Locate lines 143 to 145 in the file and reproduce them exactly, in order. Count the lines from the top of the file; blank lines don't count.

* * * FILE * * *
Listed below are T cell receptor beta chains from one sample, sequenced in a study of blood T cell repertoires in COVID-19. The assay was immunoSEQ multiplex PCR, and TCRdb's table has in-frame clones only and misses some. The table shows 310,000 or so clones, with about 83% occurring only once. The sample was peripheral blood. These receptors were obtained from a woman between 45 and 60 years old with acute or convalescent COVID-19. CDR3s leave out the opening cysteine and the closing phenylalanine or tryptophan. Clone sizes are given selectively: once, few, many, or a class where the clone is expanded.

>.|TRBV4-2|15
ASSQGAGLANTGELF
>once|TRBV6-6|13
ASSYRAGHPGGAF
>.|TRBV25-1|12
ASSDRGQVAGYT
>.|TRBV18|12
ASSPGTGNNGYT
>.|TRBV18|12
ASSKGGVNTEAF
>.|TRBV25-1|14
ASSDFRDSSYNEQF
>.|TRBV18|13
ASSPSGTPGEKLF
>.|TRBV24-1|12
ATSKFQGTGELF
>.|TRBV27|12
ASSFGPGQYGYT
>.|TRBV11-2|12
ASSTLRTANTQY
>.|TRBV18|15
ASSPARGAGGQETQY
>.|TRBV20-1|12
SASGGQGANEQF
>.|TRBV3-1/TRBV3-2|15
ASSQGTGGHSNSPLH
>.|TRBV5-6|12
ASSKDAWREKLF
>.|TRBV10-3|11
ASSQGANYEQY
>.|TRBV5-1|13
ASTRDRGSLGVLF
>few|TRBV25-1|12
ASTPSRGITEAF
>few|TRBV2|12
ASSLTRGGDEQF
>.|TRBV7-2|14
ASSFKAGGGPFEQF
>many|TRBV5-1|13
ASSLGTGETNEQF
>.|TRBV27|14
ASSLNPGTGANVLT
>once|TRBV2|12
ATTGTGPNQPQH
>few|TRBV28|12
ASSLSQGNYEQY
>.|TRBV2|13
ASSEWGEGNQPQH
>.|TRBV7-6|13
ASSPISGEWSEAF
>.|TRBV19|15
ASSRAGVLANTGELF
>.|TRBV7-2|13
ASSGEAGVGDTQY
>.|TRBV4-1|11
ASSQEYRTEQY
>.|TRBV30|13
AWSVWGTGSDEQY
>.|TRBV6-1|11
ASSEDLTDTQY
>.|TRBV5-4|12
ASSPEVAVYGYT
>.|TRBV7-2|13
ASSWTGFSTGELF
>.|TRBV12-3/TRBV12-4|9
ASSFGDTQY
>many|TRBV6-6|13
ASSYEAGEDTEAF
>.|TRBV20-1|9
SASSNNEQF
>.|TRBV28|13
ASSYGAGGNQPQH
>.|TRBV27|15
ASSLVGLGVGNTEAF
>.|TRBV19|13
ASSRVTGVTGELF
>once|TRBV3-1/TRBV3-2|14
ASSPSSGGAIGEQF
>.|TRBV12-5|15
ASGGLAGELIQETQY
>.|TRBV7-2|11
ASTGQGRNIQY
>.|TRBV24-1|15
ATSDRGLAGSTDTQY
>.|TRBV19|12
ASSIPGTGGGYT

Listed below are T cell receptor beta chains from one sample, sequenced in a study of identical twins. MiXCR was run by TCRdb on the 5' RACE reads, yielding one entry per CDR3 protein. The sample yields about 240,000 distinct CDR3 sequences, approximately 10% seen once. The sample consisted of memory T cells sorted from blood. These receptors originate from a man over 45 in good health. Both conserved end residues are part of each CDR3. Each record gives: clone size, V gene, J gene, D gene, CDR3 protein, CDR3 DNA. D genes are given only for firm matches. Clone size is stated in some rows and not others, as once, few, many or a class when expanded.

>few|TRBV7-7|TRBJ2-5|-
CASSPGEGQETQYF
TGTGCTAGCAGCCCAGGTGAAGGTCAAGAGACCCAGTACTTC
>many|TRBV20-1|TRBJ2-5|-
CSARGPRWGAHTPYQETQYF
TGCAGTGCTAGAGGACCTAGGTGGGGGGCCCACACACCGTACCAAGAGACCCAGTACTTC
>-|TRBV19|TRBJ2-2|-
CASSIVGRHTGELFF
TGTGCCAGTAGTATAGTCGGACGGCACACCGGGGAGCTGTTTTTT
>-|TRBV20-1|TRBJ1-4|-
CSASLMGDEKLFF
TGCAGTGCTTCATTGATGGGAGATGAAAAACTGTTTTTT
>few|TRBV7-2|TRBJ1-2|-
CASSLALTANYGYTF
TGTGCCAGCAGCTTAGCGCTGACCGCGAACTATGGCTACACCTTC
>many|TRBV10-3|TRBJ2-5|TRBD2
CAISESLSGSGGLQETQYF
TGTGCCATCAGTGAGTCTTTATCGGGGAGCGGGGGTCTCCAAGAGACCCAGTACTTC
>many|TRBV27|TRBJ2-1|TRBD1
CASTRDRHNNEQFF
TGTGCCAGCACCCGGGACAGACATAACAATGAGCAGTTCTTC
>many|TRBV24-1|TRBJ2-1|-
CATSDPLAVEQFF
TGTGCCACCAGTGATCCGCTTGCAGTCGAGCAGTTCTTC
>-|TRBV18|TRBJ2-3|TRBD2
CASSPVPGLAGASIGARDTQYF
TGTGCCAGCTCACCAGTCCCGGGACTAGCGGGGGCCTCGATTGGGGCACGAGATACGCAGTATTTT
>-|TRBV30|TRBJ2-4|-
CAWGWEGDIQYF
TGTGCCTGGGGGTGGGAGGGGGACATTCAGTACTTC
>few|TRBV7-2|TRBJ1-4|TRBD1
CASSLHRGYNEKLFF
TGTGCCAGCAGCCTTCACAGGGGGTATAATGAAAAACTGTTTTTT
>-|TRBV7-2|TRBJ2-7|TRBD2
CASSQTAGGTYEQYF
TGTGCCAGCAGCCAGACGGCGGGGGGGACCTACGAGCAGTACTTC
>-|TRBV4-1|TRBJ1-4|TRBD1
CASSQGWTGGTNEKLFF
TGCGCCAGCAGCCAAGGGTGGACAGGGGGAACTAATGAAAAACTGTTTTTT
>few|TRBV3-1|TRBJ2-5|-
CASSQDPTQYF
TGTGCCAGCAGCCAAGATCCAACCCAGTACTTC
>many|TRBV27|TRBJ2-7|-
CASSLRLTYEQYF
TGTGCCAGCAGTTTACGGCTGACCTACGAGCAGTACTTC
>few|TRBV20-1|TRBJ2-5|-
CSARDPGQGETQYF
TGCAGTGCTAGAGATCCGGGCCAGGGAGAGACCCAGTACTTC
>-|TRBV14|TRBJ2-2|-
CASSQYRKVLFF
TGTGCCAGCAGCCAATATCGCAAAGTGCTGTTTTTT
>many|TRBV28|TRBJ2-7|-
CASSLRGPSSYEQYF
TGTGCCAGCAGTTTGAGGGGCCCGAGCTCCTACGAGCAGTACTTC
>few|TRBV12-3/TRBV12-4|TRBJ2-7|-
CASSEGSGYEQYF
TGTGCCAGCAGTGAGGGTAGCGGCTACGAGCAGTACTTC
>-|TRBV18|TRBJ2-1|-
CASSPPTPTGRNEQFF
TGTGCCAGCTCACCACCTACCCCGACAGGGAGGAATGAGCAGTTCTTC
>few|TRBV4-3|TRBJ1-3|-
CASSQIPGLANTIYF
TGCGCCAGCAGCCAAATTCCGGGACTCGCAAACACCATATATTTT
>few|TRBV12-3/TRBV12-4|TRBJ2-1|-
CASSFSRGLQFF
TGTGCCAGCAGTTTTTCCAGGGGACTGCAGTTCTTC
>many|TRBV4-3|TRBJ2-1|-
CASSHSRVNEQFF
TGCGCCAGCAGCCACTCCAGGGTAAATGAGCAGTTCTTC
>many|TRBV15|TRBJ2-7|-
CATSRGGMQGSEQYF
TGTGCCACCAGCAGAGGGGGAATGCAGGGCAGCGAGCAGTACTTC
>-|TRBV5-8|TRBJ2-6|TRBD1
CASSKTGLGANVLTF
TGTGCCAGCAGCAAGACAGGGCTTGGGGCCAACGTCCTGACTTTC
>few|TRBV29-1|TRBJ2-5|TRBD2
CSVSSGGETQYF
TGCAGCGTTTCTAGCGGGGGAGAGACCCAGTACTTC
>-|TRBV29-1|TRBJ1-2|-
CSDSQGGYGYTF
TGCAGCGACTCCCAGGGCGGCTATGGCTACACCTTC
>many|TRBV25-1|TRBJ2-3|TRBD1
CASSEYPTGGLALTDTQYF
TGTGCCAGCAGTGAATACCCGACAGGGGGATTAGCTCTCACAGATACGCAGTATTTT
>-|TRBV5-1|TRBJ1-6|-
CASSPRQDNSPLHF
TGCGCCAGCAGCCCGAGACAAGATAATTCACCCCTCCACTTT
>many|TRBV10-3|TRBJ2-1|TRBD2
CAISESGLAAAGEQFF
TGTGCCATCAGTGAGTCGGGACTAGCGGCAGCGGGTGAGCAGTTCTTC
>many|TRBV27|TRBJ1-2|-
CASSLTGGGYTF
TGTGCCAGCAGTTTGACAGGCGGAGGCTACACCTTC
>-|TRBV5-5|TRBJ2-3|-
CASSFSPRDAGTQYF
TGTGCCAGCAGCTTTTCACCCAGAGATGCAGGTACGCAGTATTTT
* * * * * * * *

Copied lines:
>few|TRBV12-3/TRBV12-4|TRBJ2-7|-
CASSEGSGYEQYF
TGTGCCAGCAGTGAGGGTAGCGGCTACGAGCAGTACTTC